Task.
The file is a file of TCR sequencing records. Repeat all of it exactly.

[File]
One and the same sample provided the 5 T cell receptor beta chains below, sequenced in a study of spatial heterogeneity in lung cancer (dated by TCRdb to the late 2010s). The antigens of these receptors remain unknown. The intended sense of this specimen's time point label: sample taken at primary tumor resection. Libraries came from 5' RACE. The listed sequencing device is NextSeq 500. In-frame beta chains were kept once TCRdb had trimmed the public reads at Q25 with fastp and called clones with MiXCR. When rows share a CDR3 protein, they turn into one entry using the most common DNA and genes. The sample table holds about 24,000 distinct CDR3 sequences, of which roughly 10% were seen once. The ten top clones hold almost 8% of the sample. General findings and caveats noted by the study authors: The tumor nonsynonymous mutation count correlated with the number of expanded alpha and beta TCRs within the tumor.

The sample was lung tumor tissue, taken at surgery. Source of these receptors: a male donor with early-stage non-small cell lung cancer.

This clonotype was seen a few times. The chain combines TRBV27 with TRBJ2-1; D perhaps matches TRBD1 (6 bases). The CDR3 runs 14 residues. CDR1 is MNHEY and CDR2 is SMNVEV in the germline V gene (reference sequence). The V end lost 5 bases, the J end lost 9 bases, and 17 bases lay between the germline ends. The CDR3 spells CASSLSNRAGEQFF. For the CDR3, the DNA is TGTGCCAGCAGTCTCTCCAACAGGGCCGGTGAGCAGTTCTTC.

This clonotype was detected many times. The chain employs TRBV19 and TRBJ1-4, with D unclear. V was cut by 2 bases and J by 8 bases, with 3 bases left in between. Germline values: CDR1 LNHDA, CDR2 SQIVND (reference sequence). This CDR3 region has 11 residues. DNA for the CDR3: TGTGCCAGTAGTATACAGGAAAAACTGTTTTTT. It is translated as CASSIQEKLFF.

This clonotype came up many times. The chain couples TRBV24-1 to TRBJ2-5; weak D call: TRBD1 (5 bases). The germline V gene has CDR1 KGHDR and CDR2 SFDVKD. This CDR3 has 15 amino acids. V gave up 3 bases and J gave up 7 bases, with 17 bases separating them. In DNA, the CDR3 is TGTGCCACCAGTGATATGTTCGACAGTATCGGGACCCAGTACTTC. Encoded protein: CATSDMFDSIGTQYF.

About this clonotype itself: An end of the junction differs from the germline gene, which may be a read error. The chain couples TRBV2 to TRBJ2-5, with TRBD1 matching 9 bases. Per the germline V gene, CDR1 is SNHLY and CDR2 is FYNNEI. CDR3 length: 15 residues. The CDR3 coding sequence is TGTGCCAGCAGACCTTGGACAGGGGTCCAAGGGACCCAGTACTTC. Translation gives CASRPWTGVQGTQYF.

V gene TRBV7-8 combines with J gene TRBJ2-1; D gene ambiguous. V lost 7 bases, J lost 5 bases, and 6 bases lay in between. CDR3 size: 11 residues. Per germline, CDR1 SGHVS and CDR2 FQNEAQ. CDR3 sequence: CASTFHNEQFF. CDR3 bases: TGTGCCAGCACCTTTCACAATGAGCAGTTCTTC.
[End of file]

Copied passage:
One and the same sample provided the 5 T cell receptor beta chains below, sequenced in a study of spatial heterogeneity in lung cancer (dated by TCRdb to the late 2010s). The antigens of these receptors remain unknown. The intended sense of this specimen's time point label: sample taken at primary tumor resection. Libraries came from 5' RACE. The listed sequencing device is NextSeq 500. In-frame beta chains were kept once TCRdb had trimmed the public reads at Q25 with fastp and called clones with MiXCR. When rows share a CDR3 protein, they turn into one entry using the most common DNA and genes. The sample table holds about 24,000 distinct CDR3 sequences, of which roughly 10% were seen once. The ten top clones hold almost 8% of the sample. General findings and caveats noted by the study authors: The tumor nonsynonymous mutation count correlated with the number of expanded alpha and beta TCRs within the tumor.

The sample was lung tumor tissue, taken at surgery. Source of these receptors: a male donor with early-stage non-small cell lung cancer.

This clonotype was seen a few times. The chain combines TRBV27 with TRBJ2-1; D perhaps matches TRBD1 (6 bases). The CDR3 runs 14 residues. CDR1 is MNHEY and CDR2 is SMNVEV in the germline V gene (reference sequence). The V end lost 5 bases, the J end lost 9 bases, and 17 bases lay between the germline ends. The CDR3 spells CASSLSNRAGEQFF. For the CDR3, the DNA is TGTGCCAGCAGTCTCTCCAACAGGGCCGGTGAGCAGTTCTTC.

This clonotype was detected many times. The chain employs TRBV19 and TRBJ1-4, with D unclear. V was cut by 2 bases and J by 8 bases, with 3 bases left in between. Germline values: CDR1 LNHDA, CDR2 SQIVND (reference sequence). This CDR3 region has 11 residues. DNA for the CDR3: TGTGCCAGTAGTATACAGGAAAAACTGTTTTTT. It is translated as CASSIQEKLFF.

This clonotype came up many times. The chain couples TRBV24-1 to TRBJ2-5; weak D call: TRBD1 (5 bases). The germline V gene has CDR1 KGHDR and CDR2 SFDVKD. This CDR3 has 15 amino acids. V gave up 3 bases and J gave up 7 bases, with 17 bases separating them. In DNA, the CDR3 is TGTGCCACCAGTGATATGTTCGACAGTATCGGGACCCAGTACTTC. Encoded protein: CATSDMFDSIGTQYF.

About this clonotype itself: An end of the junction differs from the germline gene, which may be a read error. The chain couples TRBV2 to TRBJ2-5, with TRBD1 matching 9 bases. Per the germline V gene, CDR1 is SNHLY and CDR2 is FYNNEI. CDR3 length: 15 residues. The CDR3 coding sequence is TGTGCCAGCAGACCTTGGACAGGGGTCCAAGGGACCCAGTACTTC. Translation gives CASRPWTGVQGTQYF.

V gene TRBV7-8 combines with J gene TRBJ2-1; D gene ambiguous. V lost 7 bases, J lost 5 bases, and 6 bases lay in between. CDR3 size: 11 residues. Per germline, CDR1 SGHVS and CDR2 FQNEAQ. CDR3 sequence: CASTFHNEQFF. CDR3 bases: TGTGCCAGCACCTTTCACAATGAGCAGTTCTTC.